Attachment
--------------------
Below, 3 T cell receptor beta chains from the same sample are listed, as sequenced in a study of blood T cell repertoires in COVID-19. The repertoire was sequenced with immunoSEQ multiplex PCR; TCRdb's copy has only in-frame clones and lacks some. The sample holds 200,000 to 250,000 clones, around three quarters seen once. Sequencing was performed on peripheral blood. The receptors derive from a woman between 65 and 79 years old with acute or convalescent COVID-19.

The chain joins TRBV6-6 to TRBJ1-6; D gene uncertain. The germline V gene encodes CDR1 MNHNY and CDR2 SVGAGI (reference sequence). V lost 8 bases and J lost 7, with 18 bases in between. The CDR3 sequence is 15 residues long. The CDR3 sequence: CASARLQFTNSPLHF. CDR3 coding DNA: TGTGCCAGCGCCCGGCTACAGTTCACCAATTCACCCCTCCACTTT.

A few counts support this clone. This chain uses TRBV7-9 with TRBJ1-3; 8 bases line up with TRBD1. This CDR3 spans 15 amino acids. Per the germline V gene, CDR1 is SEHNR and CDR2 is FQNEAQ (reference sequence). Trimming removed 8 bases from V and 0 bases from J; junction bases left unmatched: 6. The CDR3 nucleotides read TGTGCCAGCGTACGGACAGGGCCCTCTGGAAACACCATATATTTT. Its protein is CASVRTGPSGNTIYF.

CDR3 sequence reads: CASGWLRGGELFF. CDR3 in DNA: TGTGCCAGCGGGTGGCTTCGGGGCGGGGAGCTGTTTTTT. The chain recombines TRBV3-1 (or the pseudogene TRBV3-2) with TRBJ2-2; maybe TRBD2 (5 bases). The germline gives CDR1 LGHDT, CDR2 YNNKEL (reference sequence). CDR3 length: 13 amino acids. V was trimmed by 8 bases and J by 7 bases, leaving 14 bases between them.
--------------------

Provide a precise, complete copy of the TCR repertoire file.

Below, 3 T cell receptor beta chains from the same sample are listed, as sequenced in a study of blood T cell repertoires in COVID-19. The repertoire was sequenced with immunoSEQ multiplex PCR; TCRdb's copy has only in-frame clones and lacks some. The sample holds 200,000 to 250,000 clones, around three quarters seen once. Sequencing was performed on peripheral blood. The receptors derive from a woman between 65 and 79 years old with acute or convalescent COVID-19.

The chain joins TRBV6-6 to TRBJ1-6; D gene uncertain. The germline V gene encodes CDR1 MNHNY and CDR2 SVGAGI (reference sequence). V lost 8 bases and J lost 7, with 18 bases in between. The CDR3 sequence is 15 residues long. The CDR3 sequence: CASARLQFTNSPLHF. CDR3 coding DNA: TGTGCCAGCGCCCGGCTACAGTTCACCAATTCACCCCTCCACTTT.

A few counts support this clone. This chain uses TRBV7-9 with TRBJ1-3; 8 bases line up with TRBD1. This CDR3 spans 15 amino acids. Per the germline V gene, CDR1 is SEHNR and CDR2 is FQNEAQ (reference sequence). Trimming removed 8 bases from V and 0 bases from J; junction bases left unmatched: 6. The CDR3 nucleotides read TGTGCCAGCGTACGGACAGGGCCCTCTGGAAACACCATATATTTT. Its protein is CASVRTGPSGNTIYF.

CDR3 sequence reads: CASGWLRGGELFF. CDR3 in DNA: TGTGCCAGCGGGTGGCTTCGGGGCGGGGAGCTGTTTTTT. The chain recombines TRBV3-1 (or the pseudogene TRBV3-2) with TRBJ2-2; maybe TRBD2 (5 bases). The germline gives CDR1 LGHDT, CDR2 YNNKEL (reference sequence). CDR3 length: 13 amino acids. V was trimmed by 8 bases and J by 7 bases, leaving 14 bases between them.